For 3 years, it ran in the Greeley Tribune. Since then, it has run in various subsidiaries of the Douglas County News Press. I still have most of my columns in digital format.
For many years, I only gave myself one rule: try to work the word "library" into every piece. My intent was to think in public about just what librarianship means at the end of the 20th century and beginning of the 21st.
There have been many advantages for me. I found that putting library plans out in front of the public, and getting feedback about them, helped me make better decisions. Sometimes, I found that it was very difficult for me to describe those plans or policies -- the kind of thing that makes me realize that they might not be good ideas after all. The weekly discipline of explaining my profession to the public keeps me more mindful, more honest. It also has provided steady visibility for the library and its issues.
October 30, 1996 - Vote!
This is the last News Press column before the 1996 election. Aren't you glad?
This year, many Douglas County citizens voted early. But for those of you who haven't, here's a quick round up of the information sources you might want to consult before you walk into the ballot booth.
* "An Analysis of 1996 Ballot Proposals," by the Legislative Council of the Colorado General Assembly. This document provides the complete text of all the state initiatives, and arguments both for and against. This publication was mailed to the households of all registered voters in Colorado. It is also available at your local library.
* "Ballot Issues 1996," sponsored by the League of Women Voters of Colorado Education Fund. This pocket-size brochure again concerns statewide issues. While the publication does not include the full text of each measure, it offers summary information on the measure's major provisions that many will find much easier to read and understand. The brochure also includes comments from "those in favor" and "those opposed." In addition, there is a good deal of useful information about voter registration. This League of Women Voter publication is available at your local library, Norwest Bank of Parker, and 1st Bank of Douglas County in Castle Rock.
* "Notice of Election," prepared by the Douglas County Election Office. This document provides the text of local issues, and prints all comments, both for the measure and against it, that were received by the sponsoring entity by the statutory deadline. This was mailed to all residences that have a registered voter. The library does NOT have copies of this publication.
* "1996 Voter Guide Information on Colorado State Judges." This publication, from the Commission on Judicial Performance reports recommendations from surveys and questionnaires completed by attorneys, jurors, litigants, probation officers, social services case workers, court personnel and law enforcement officers, as well as several other sources, including a personal interview. Most voters are surprised when they see judges\' names on the ballot. Without this publication -- unless you\'ve been in court quite a lot recently -- you may not have enough information to make an informed decision. This is available from your local library.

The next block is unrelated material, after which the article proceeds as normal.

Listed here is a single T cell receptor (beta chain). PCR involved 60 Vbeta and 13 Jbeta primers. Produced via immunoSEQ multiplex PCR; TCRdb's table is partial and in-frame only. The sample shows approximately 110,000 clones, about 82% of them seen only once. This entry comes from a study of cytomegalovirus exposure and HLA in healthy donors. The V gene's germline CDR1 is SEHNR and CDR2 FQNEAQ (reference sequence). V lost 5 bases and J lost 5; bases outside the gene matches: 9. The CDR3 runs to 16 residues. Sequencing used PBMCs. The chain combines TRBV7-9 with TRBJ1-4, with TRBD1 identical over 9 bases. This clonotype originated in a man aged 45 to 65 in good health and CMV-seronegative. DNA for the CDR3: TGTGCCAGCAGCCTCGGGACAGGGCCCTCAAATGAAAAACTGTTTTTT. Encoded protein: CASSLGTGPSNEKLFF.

* Newspapers. In addition to the Douglas County News Press, the library subscribes to several other local and metro Denver papers, all of which have editorial endorsements or local voter opinions. Often, the papers include fairly detailed analyses of various proposals or candidates -- certainly far MORE detailed than offered through TV sound bites.
This year, 1996, the last presidential election of the millennium, may be best remembered as the first year in which electronic political information became widely available. If you have an Internet account, you might want to check out the following locations for a solid introduction to a whole new form of voter research:
* http://www.politicsnow.com/campaign/ -- "PoliticsNow" is supported by a large staff of experienced journalists and offers surprisingly comprehensive analysis. The "Campaign 96" section has seven sections: White House, Senate, House, Governors, States, Resources, and Calendar. It boasts great lead articles and exhaustive links.
* http://allpolitics.com/index.html -- "CNN/Time All Politics" combines the strengths of Time Warner and Cable News Network. There are "quick takes" that give candidate positions on various issues. In a sign of the times, perhaps, the site also contains multimedia games -- with a political twist.
* http://www.vote-smart.org/ -- "Project Vote Smart" is a project of the Center for National Independence in Politics, a national, nonpartisan, non-profit organization based in Corvallis, OR, whose founding board includes former Presidents Carter and Ford. This site offers more background information than the others -- and is the only one of the three to offer much information about various state ballot issues in addition to candidates.
The Founders of our country envisioned a nation ruled by "an informed electorate." It's important that we not only cast our votes -- but that we've given some time and thought to them. As Joseph de Maistre wrote in 1811, "Every nation has the government it deserves."